As photographers, we are often thrust into bad situations. Try as we might, it's often not possible to schedule photo shoots during magic hour, or work in wonderful and exotic locations with gorgeous people who have all the time in the world.
In reality, I often deal with very busy people, and things need to get done on their schedule, not mine. Back in August, I received an assignment to shoot ABC/ESPN television commentators Mike Tirico and Deion Sanders. The catch? I was piggybacking on an existing video shoot, and would have a whopping 5 minutes with them.
No problem, I'm thinking….I've done ok with less time than that before. Then, I heard more details: high noon shoot, they're wearing dark suits, with a black truck, in a strip mall parking lot, you can't take them anywhere else, you'll have 5 minutes, and, oh yeah….did I mention it was August in Houston?
No problem, I'll arrive early, take every piece of lighting gear I have, and figure something out…..maybe it's a huge parking lot near a school with a football field – I can surely get them to go there.
My assistant, Todd Spoth and I arrived early, and canvassed the neighborhood. The video shoot was at a small sound stage 30 miles from downtown. It was literally suburban hell – strip malls, gas stations, light poles, and power lines everywhere…we literally couldn't find a clean location to take our subjects anywhere near the studio.
I found a parking lot next door with a slight slope to it, parked the spanking new GMC Sierra at the edge of the lot, and placed the camera on the ground. If you can't get your subject in a clean, nice location – go low.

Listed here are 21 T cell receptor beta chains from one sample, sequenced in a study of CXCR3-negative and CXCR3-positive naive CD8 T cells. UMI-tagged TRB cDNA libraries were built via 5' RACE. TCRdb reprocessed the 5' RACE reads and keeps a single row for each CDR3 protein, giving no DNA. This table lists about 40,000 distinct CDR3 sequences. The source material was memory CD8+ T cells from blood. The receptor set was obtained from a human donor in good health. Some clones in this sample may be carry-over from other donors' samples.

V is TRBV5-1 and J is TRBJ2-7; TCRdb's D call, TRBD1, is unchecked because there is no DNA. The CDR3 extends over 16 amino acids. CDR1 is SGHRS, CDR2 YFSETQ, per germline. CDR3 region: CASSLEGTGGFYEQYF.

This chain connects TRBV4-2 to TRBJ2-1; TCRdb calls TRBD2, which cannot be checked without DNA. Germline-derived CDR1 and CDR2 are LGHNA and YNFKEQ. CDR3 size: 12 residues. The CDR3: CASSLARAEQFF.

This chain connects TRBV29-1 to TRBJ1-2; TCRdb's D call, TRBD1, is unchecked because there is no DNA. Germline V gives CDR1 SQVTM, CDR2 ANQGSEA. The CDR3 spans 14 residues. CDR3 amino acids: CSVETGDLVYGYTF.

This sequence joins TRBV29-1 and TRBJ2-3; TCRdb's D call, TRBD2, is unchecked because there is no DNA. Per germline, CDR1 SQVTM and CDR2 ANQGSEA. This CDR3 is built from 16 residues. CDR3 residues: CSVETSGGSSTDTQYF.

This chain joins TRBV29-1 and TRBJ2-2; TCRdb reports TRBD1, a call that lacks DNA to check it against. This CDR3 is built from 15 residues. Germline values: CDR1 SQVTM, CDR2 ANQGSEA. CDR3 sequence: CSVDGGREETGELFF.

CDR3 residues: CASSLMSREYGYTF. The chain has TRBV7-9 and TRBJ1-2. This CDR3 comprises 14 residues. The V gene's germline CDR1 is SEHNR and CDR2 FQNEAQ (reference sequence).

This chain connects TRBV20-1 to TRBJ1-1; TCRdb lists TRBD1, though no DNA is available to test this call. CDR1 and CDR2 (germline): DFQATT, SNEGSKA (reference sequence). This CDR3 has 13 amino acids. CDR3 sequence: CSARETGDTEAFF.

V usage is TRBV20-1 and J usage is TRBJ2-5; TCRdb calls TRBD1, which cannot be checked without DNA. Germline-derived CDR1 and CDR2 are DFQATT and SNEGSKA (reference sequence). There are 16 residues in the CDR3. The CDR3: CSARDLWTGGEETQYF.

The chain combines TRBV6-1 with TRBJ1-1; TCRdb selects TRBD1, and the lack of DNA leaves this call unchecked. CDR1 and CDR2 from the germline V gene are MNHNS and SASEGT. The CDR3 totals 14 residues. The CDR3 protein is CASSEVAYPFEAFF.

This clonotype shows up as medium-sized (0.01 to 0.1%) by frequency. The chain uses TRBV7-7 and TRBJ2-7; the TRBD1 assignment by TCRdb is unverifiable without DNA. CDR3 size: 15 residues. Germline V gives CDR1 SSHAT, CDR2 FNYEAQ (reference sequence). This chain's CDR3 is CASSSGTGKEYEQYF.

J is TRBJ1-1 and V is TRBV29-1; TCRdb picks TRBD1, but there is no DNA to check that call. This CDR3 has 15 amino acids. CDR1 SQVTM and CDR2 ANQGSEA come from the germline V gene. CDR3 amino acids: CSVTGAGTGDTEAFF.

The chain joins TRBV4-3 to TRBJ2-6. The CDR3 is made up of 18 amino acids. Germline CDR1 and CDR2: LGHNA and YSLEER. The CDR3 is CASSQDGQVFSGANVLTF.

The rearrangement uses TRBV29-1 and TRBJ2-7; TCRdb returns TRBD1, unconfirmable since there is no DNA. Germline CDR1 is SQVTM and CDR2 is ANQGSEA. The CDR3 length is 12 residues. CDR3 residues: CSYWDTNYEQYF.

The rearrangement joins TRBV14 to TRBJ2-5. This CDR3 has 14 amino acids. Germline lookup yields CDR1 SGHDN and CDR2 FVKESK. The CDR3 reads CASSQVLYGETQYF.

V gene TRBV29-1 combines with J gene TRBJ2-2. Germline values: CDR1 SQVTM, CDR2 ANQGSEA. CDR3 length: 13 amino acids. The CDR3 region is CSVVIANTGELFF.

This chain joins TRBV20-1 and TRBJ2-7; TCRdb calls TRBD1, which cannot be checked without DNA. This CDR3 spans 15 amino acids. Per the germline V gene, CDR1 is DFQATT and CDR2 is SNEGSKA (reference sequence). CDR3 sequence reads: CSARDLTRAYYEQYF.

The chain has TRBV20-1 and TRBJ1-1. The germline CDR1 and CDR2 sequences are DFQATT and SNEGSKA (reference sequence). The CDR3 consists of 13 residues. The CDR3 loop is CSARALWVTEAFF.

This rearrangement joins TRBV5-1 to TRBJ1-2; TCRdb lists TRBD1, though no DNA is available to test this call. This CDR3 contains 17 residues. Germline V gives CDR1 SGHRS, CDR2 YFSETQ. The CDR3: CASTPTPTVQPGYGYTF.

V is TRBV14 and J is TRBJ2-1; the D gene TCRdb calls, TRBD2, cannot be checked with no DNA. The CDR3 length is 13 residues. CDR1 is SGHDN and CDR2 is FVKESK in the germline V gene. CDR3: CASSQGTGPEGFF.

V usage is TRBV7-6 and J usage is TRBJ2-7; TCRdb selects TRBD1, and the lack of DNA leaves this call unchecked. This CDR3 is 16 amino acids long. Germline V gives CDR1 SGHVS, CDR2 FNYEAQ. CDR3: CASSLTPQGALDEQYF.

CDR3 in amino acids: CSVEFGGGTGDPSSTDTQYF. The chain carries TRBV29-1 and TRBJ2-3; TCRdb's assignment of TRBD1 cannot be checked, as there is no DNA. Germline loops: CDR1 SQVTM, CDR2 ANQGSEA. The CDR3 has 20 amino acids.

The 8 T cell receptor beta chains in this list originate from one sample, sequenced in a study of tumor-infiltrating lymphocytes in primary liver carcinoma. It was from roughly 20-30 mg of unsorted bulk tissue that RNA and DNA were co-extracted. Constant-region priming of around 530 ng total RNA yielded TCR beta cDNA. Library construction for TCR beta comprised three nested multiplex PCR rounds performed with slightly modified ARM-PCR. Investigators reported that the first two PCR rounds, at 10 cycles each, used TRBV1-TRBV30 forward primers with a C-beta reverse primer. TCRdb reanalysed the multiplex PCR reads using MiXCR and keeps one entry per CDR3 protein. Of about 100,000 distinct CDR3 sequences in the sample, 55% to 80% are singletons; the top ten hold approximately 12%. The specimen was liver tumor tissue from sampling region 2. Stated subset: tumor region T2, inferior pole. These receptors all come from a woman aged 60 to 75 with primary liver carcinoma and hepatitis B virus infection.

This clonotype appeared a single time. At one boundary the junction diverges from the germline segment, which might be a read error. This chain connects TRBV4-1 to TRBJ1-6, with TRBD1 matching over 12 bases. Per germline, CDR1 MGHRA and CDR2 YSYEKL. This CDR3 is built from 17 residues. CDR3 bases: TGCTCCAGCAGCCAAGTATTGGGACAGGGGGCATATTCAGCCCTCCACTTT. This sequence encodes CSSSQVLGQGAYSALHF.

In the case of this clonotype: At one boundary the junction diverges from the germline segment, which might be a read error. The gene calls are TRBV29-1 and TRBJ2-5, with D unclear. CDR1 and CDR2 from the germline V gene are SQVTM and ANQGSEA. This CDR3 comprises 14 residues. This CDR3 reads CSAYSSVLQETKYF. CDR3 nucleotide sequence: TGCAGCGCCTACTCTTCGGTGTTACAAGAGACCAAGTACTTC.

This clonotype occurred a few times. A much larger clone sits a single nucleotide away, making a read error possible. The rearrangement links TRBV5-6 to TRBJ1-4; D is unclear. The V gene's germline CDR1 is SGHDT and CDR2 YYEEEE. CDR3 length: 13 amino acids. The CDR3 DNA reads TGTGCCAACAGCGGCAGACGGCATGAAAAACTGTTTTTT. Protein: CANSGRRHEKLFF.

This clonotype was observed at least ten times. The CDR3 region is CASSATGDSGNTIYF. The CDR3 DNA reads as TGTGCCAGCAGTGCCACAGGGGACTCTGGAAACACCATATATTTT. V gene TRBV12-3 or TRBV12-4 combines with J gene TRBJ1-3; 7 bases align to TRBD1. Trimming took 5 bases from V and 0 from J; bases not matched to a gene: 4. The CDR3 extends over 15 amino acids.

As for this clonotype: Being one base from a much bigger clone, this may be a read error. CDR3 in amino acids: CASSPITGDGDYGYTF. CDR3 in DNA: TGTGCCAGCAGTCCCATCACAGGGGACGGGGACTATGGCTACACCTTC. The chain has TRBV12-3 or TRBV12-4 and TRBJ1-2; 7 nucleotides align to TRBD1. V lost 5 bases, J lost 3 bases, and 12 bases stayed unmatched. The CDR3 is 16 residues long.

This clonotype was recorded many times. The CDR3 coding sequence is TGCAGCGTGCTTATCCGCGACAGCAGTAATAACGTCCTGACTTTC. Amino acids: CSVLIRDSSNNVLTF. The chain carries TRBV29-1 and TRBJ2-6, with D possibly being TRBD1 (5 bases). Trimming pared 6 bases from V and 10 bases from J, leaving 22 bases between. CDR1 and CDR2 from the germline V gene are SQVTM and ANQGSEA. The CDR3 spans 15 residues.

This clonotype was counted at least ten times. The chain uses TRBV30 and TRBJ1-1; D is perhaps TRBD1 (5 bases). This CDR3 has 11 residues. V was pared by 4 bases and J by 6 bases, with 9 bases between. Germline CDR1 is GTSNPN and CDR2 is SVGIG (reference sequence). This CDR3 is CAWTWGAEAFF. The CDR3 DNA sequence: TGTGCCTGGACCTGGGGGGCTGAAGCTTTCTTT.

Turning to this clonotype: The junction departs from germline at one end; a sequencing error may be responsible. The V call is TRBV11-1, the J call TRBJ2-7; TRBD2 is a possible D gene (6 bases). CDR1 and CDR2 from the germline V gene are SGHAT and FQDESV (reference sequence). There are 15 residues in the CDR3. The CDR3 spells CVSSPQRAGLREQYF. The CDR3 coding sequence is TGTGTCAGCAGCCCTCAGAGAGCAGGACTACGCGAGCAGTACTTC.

A 12 x 12 shaded the area in front of the truck where Tirico and Sanders were to stand, and some large mirror boards (borrowed from the super nice video guys) gave us a great kick on half of the chrome grill of the pickup. A Wafer Plume 140 lit the other half of the grill.
Under the 12 x 12, we set up a Plume Wafer Hexoval 180 and a Wafer Hexoval 140, which were set up near each other in a corner lighting arrangement.
Good thing we were there early, because our talent left the studio early and were ready to shoot an hour before we had originally planned. We shot Tirico and Sanders individually, then together, shook hands, said thanks and they hopped back in their limos before they melted. We were literally done in 5 1/2 minutes.
The magazine loved the photos but decided to change the background, dropping out the strip mall on the horizon and replacing it with sky. I had anticipated the change and had already asked retoucher extraordinaire Pratik Naik to work one of the frames up as an example. GMC liked that photo so much that they relicensed it for use in their online newsletter e-blast, and in a NFL insert in their magazine, as well as using it in the original “advertorial” feature in their trade magazine. They used the sky photo in the eblast, and they decided to have their retoucher add grass to the insert photo.
The lesson here? Keep a good attitude and do your best, even in a rough situation where you feel like there is no good picture to be made. Light your subjects carefully, even if you are stuck with a less than desirable background. You never know when a little shoot could turn into something bigger.